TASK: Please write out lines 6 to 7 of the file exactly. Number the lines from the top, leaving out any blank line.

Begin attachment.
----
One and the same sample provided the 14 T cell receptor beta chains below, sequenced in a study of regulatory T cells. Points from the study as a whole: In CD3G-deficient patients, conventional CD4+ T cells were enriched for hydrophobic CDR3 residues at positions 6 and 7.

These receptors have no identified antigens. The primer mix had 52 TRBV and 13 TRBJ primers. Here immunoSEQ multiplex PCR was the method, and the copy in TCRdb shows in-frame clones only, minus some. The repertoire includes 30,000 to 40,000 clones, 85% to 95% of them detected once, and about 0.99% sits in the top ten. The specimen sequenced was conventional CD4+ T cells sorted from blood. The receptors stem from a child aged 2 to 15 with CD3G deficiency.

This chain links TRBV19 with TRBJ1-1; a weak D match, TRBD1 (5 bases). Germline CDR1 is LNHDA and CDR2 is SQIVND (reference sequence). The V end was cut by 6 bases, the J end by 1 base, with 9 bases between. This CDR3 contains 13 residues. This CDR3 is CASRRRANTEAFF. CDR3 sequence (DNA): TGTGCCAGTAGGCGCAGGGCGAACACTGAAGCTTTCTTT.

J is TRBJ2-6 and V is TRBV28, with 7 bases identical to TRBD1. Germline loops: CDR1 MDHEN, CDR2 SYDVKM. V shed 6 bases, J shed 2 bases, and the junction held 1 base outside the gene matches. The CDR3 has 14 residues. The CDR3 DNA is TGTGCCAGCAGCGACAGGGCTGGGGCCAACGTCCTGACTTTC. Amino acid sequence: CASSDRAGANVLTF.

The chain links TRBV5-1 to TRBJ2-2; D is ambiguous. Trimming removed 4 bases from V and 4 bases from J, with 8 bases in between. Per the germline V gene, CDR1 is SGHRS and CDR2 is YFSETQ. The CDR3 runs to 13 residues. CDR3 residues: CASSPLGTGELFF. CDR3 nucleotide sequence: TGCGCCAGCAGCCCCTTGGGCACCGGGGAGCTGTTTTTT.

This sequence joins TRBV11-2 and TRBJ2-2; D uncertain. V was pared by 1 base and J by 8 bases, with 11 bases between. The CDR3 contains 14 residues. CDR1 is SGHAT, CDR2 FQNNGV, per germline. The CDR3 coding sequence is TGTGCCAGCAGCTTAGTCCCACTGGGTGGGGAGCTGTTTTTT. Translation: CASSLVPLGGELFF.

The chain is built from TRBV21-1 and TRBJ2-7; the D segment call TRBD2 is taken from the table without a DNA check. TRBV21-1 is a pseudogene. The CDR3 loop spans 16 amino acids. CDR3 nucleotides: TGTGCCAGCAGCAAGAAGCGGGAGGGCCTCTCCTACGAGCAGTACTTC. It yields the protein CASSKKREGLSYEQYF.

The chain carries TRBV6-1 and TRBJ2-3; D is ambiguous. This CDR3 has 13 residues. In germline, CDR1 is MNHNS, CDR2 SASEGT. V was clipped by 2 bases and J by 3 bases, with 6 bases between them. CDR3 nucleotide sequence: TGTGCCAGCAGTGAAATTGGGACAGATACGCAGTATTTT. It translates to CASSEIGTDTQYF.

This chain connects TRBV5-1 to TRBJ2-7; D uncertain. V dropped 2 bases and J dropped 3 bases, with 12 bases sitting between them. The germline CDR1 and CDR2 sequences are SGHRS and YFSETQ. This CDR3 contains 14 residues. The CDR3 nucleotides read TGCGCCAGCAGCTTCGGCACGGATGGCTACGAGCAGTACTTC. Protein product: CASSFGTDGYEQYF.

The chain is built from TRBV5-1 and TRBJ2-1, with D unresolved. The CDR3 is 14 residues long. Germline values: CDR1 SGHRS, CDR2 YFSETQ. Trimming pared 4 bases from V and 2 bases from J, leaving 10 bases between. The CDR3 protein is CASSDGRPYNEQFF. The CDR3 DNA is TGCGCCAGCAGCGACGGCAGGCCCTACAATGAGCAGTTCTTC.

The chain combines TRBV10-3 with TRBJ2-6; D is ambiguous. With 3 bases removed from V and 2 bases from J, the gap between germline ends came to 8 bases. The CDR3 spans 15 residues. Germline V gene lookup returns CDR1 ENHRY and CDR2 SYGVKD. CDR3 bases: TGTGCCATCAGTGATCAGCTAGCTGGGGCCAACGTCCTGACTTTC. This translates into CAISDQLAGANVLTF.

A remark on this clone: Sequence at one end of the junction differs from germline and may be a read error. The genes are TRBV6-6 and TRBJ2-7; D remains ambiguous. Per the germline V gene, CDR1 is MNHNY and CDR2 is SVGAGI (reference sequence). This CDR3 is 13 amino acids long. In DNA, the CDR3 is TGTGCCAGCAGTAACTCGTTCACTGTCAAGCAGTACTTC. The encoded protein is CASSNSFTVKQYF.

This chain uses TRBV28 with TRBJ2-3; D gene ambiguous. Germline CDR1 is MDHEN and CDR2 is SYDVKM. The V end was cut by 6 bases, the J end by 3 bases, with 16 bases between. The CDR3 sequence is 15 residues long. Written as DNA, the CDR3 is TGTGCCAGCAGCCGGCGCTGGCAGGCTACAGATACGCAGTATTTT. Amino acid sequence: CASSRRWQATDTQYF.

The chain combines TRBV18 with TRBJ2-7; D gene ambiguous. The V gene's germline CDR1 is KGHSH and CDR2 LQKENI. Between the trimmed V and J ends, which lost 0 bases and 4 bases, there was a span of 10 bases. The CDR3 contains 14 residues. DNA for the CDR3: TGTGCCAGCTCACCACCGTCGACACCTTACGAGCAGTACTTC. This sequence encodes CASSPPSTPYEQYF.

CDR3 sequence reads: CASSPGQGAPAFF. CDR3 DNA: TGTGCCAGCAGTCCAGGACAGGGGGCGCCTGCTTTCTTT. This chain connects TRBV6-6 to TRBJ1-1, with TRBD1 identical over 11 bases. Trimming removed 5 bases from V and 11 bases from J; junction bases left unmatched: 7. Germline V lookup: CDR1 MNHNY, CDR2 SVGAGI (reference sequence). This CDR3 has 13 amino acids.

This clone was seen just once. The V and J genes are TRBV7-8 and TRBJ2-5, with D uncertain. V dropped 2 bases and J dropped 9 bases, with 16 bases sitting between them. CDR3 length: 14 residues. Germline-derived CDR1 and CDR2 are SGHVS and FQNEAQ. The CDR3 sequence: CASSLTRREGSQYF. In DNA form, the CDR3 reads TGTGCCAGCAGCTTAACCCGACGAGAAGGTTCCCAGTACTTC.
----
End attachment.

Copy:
This sequence joins TRBV11-2 and TRBJ2-2; D uncertain. V was pared by 1 base and J by 8 bases, with 11 bases between. The CDR3 contains 14 residues. CDR1 is SGHAT, CDR2 FQNNGV, per germline. The CDR3 coding sequence is TGTGCCAGCAGCTTAGTCCCACTGGGTGGGGAGCTGTTTTTT. Translation: CASSLVPLGGELFF.

The chain is built from TRBV21-1 and TRBJ2-7; the D segment call TRBD2 is taken from the table without a DNA check. TRBV21-1 is a pseudogene. The CDR3 loop spans 16 amino acids. CDR3 nucleotides: TGTGCCAGCAGCAAGAAGCGGGAGGGCCTCTCCTACGAGCAGTACTTC. It yields the protein CASSKKREGLSYEQYF.